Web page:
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Algae tourism alive and well in Victoria, B.C.

May 17, 2013
AlgaeIndustryMagazine.com

Thanks to the water around Vancouver Island, Victoria is home to some of the purest seaweed in the world. (Nikki Bayley for the Globe and Mail)

Thanks to the water around Vancouver Island, Victoria is home to some of the purest seaweed in the world. (Nikki Bayley for the Globe and Mail)

Nikki Bayley, writing for the Victoria Globe and Mail, alerts us to an algae tourism culture developing in British Columbia. Thanks to the cold, clean waters around Vancouver Island, the Victoria area is home to some of the purest seaweed in the world.

Victoria’s seaweed starts growing on Dec. 21, when the planet is tilted away from the sun in the northern hemisphere and it begins reproducing after the spring equinox. The good stuff is to be found in the ocean, as opposed to washed up on the beach, and can only be harvested during seaweed season, which runs from May till September.

Here are a few ideas from Nikki for your next algae-based vacation in the grandly beautiful city and surroundings of Victoria, B.C.:

Take a two-hour Wild Seaweed tour with “Seaweed lady” and Sea Flora beauty founder Diane Bernard at the Western hemisphere’s only Seaweed Centre, in Sooke. Head out at low tide and discover how to hand-harvest in the pristine waters along the shoreline.

Have a seat at the polished tasting bar at the The Silk Road Tea Co. in Chinatown and sample a pot of “Mermaid’s Potion.” Far from weedy, this is a fresh and minty brew with a sophisticated smoky aftertaste.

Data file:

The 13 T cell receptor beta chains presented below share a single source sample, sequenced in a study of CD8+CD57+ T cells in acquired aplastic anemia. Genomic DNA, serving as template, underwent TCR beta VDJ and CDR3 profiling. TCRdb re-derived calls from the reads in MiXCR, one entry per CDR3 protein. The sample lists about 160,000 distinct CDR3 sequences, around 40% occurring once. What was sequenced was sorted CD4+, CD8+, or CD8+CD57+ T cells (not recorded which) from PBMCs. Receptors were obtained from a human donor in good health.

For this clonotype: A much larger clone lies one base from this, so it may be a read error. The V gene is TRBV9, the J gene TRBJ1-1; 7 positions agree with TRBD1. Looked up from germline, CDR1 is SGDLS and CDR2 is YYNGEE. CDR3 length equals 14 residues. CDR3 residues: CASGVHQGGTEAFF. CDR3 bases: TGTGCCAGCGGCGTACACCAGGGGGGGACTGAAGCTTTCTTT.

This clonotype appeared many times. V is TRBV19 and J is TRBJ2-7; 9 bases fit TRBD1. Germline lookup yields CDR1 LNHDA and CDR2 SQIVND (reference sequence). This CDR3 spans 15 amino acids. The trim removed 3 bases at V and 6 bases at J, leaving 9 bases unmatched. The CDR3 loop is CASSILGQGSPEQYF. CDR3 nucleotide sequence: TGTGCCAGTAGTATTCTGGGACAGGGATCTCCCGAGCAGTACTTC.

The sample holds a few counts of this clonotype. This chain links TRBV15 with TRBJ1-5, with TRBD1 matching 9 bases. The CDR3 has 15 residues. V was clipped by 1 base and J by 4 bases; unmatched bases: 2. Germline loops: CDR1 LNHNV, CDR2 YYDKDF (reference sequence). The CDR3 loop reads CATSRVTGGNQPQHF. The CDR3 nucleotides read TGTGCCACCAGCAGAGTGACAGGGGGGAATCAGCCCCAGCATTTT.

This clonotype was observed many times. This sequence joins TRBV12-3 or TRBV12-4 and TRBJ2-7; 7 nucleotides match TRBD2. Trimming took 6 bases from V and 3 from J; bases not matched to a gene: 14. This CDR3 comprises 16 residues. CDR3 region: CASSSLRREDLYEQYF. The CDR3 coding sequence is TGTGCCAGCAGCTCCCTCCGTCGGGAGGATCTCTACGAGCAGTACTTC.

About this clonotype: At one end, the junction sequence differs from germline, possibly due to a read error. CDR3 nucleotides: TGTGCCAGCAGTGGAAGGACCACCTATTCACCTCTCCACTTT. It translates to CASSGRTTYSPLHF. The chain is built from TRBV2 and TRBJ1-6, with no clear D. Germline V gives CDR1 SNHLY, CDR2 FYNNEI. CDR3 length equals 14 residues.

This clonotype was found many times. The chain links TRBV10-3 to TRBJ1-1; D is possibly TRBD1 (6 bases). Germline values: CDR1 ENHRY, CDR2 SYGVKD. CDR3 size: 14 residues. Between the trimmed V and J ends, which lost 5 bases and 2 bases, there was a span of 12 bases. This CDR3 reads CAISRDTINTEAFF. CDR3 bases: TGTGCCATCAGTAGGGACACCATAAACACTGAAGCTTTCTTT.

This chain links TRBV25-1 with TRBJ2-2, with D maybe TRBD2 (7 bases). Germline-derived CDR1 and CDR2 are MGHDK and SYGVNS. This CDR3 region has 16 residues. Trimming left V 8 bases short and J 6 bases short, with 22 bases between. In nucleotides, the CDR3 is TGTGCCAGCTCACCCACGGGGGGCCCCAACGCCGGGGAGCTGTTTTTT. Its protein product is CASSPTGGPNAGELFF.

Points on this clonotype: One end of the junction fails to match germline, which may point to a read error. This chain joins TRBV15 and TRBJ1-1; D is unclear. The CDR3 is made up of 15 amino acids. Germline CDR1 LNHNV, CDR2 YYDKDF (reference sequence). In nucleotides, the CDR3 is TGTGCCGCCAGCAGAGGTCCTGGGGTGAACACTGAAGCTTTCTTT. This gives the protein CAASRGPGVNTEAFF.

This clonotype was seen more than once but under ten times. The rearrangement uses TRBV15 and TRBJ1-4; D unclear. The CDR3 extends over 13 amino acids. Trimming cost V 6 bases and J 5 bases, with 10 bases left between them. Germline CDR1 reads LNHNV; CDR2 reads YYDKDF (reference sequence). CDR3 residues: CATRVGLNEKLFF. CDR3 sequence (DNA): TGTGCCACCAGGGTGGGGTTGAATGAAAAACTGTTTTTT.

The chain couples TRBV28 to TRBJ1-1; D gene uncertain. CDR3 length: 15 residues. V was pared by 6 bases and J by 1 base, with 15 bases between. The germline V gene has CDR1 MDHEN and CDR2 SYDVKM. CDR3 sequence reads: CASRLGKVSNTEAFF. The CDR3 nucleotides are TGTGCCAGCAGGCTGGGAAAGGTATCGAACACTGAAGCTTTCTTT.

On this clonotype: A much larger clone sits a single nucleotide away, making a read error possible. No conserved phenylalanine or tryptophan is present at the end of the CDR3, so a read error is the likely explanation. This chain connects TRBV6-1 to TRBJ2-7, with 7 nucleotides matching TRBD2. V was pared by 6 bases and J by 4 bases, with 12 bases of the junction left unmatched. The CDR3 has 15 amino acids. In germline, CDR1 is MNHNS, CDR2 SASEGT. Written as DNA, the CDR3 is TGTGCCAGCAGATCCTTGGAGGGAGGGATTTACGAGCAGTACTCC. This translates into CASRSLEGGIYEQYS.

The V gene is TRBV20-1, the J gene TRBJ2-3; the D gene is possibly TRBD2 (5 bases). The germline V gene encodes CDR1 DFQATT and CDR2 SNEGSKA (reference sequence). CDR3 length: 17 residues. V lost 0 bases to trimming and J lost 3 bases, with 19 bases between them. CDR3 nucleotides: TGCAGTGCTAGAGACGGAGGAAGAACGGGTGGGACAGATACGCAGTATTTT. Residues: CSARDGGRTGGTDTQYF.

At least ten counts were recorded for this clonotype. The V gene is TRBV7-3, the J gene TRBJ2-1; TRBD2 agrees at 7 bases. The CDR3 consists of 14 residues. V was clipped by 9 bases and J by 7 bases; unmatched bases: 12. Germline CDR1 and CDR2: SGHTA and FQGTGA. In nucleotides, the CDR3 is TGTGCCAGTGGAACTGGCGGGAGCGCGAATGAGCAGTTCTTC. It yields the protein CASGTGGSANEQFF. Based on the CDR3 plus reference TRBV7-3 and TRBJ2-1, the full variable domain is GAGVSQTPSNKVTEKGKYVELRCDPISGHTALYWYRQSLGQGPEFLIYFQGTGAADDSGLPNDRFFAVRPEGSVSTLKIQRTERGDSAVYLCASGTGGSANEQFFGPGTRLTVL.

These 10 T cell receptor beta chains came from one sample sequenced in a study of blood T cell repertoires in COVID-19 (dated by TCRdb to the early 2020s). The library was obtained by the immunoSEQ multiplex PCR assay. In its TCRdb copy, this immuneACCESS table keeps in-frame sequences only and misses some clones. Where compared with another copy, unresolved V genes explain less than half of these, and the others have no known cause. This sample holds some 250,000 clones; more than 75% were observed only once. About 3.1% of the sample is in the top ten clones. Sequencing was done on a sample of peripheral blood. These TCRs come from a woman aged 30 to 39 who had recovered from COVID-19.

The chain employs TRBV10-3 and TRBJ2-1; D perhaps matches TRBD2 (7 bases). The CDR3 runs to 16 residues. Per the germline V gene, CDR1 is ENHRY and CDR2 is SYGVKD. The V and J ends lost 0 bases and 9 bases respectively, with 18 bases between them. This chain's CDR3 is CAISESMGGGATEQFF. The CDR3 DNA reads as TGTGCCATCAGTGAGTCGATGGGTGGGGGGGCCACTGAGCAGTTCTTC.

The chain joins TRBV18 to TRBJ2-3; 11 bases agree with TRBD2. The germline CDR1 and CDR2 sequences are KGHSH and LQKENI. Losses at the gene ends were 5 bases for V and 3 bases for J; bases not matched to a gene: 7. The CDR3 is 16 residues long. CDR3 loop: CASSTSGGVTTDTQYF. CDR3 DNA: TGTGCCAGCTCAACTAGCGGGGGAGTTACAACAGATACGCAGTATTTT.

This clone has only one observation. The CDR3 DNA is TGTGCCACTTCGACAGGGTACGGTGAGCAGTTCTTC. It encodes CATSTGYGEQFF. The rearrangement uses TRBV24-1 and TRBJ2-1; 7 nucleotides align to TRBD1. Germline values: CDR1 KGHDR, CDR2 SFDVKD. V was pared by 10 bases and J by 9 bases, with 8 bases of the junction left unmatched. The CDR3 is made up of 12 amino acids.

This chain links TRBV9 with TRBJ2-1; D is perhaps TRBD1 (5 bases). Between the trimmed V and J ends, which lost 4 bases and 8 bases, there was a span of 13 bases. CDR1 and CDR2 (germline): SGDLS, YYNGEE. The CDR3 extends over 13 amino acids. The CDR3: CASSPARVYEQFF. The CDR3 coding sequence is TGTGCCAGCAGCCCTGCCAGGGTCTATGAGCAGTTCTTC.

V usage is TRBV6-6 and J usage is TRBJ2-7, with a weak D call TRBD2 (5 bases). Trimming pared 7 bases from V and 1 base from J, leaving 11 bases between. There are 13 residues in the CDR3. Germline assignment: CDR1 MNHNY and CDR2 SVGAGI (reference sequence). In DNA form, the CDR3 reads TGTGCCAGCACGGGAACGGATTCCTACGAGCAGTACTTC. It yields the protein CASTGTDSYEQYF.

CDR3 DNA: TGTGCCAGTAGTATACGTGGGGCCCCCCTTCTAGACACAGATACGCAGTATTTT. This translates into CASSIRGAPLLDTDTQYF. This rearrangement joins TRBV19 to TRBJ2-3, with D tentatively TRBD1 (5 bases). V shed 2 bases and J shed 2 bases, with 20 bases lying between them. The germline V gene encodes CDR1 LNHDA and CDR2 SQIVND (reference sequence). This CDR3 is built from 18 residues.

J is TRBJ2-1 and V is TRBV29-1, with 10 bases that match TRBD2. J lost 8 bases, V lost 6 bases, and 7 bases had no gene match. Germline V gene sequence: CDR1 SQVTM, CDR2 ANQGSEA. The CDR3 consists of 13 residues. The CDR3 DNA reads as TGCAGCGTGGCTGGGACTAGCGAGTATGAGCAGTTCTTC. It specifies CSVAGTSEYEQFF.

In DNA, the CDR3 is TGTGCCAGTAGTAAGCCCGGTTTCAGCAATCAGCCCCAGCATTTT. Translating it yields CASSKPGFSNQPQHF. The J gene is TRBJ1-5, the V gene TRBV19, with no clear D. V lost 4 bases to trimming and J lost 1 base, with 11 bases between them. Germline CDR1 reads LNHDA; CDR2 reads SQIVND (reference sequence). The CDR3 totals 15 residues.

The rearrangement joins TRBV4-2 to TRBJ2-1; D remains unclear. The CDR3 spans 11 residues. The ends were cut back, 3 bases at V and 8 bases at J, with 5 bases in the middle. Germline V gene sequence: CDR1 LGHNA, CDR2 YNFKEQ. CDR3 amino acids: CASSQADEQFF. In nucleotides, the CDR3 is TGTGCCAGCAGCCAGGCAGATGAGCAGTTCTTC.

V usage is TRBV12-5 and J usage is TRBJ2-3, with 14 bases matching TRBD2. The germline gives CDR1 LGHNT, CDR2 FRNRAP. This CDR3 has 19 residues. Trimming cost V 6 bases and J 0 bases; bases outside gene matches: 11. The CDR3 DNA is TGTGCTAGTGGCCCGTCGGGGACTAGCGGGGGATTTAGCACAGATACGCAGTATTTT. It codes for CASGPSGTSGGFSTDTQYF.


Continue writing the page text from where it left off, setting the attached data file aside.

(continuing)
Lie back and think of the algae at the Oak Bay Beach spa when you book an organic seaweed facial to detox and soothe stressed skin. Or try the Hotel Magnolia’s spa to experience a full-body seaweed therapy, which starts with a frond of seaweed smoothed down your spine and ends in a remineralizing massage.

Enjoy your algae raw, deep-fried, pickled, smoked or steamed – seaweed comes in many forms at the Sooke Harbour House restaurant. Sometimes it’s even baked into edible “plates” holding juicy just-caught crabmeat. The venturesome clientele here chomp their way through about 25 different kinds of seaweed during the season.

At the Veneto Tapa Lounge give Katie’s seaweed-garnished sunomono cocktail creation a whirl. With a deliciously tangy blend of vodka, shochu, honey and rice wine vinegar, with its very own kapa maki roll speared on the rim, salad never tasted so good.

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